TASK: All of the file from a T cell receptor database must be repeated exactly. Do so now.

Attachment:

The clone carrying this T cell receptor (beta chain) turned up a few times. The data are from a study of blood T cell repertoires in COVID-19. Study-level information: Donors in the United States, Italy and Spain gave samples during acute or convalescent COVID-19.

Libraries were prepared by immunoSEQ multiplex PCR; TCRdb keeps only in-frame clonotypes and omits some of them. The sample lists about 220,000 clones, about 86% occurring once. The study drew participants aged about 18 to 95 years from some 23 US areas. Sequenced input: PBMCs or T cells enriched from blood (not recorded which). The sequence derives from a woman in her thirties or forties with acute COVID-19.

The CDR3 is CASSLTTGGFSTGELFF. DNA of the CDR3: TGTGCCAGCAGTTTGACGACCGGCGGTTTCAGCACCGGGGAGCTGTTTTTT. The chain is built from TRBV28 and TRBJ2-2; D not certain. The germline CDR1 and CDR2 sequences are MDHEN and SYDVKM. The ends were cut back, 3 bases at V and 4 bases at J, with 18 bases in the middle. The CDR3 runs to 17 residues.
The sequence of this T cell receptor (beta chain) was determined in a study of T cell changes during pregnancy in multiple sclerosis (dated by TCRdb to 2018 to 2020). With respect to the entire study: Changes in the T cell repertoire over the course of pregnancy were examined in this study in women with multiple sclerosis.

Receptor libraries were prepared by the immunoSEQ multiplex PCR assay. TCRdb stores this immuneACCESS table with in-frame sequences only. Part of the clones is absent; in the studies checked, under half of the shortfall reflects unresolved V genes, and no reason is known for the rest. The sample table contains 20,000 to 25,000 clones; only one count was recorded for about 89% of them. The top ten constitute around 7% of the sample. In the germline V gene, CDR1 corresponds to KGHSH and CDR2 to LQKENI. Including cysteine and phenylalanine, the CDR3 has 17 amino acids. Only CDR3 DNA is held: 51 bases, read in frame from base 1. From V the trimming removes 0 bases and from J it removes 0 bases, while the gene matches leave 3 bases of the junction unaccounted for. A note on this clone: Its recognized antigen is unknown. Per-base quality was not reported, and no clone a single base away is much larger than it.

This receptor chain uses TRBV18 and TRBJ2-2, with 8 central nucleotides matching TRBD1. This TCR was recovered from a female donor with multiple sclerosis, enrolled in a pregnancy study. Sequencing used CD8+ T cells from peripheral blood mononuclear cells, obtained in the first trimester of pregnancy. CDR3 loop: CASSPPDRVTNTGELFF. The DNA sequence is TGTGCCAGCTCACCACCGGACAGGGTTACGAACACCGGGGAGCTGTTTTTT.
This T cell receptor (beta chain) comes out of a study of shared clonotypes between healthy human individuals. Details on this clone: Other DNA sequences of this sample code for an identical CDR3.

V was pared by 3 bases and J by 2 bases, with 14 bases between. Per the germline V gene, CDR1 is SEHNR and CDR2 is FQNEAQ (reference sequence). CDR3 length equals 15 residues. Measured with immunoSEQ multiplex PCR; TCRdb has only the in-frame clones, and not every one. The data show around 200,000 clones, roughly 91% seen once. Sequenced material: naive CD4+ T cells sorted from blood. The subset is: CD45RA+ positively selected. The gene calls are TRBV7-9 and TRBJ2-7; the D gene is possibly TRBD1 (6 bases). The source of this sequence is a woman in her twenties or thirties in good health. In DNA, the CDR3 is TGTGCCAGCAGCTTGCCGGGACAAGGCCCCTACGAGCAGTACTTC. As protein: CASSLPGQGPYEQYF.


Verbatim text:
The clone carrying this T cell receptor (beta chain) turned up a few times. The data are from a study of blood T cell repertoires in COVID-19. Study-level information: Donors in the United States, Italy and Spain gave samples during acute or convalescent COVID-19.

Libraries were prepared by immunoSEQ multiplex PCR; TCRdb keeps only in-frame clonotypes and omits some of them. The sample lists about 220,000 clones, about 86% occurring once. The study drew participants aged about 18 to 95 years from some 23 US areas. Sequenced input: PBMCs or T cells enriched from blood (not recorded which). The sequence derives from a woman in her thirties or forties with acute COVID-19.

The CDR3 is CASSLTTGGFSTGELFF. DNA of the CDR3: TGTGCCAGCAGTTTGACGACCGGCGGTTTCAGCACCGGGGAGCTGTTTTTT. The chain is built from TRBV28 and TRBJ2-2; D not certain. The germline CDR1 and CDR2 sequences are MDHEN and SYDVKM. The ends were cut back, 3 bases at V and 4 bases at J, with 18 bases in the middle. The CDR3 runs to 17 residues.
The sequence of this T cell receptor (beta chain) was determined in a study of T cell changes during pregnancy in multiple sclerosis (dated by TCRdb to 2018 to 2020). With respect to the entire study: Changes in the T cell repertoire over the course of pregnancy were examined in this study in women with multiple sclerosis.

Receptor libraries were prepared by the immunoSEQ multiplex PCR assay. TCRdb stores this immuneACCESS table with in-frame sequences only. Part of the clones is absent; in the studies checked, under half of the shortfall reflects unresolved V genes, and no reason is known for the rest. The sample table contains 20,000 to 25,000 clones; only one count was recorded for about 89% of them. The top ten constitute around 7% of the sample. In the germline V gene, CDR1 corresponds to KGHSH and CDR2 to LQKENI. Including cysteine and phenylalanine, the CDR3 has 17 amino acids. Only CDR3 DNA is held: 51 bases, read in frame from base 1. From V the trimming removes 0 bases and from J it removes 0 bases, while the gene matches leave 3 bases of the junction unaccounted for. A note on this clone: Its recognized antigen is unknown. Per-base quality was not reported, and no clone a single base away is much larger than it.

This receptor chain uses TRBV18 and TRBJ2-2, with 8 central nucleotides matching TRBD1. This TCR was recovered from a female donor with multiple sclerosis, enrolled in a pregnancy study. Sequencing used CD8+ T cells from peripheral blood mononuclear cells, obtained in the first trimester of pregnancy. CDR3 loop: CASSPPDRVTNTGELFF. The DNA sequence is TGTGCCAGCTCACCACCGGACAGGGTTACGAACACCGGGGAGCTGTTTTTT.
This T cell receptor (beta chain) comes out of a study of shared clonotypes between healthy human individuals. Details on this clone: Other DNA sequences of this sample code for an identical CDR3.

V was pared by 3 bases and J by 2 bases, with 14 bases between. Per the germline V gene, CDR1 is SEHNR and CDR2 is FQNEAQ (reference sequence). CDR3 length equals 15 residues. Measured with immunoSEQ multiplex PCR; TCRdb has only the in-frame clones, and not every one. The data show around 200,000 clones, roughly 91% seen once. Sequenced material: naive CD4+ T cells sorted from blood. The subset is: CD45RA+ positively selected. The gene calls are TRBV7-9 and TRBJ2-7; the D gene is possibly TRBD1 (6 bases). The source of this sequence is a woman in her twenties or thirties in good health. In DNA, the CDR3 is TGTGCCAGCAGCTTGCCGGGACAAGGCCCCTACGAGCAGTACTTC. As protein: CASSLPGQGPYEQYF.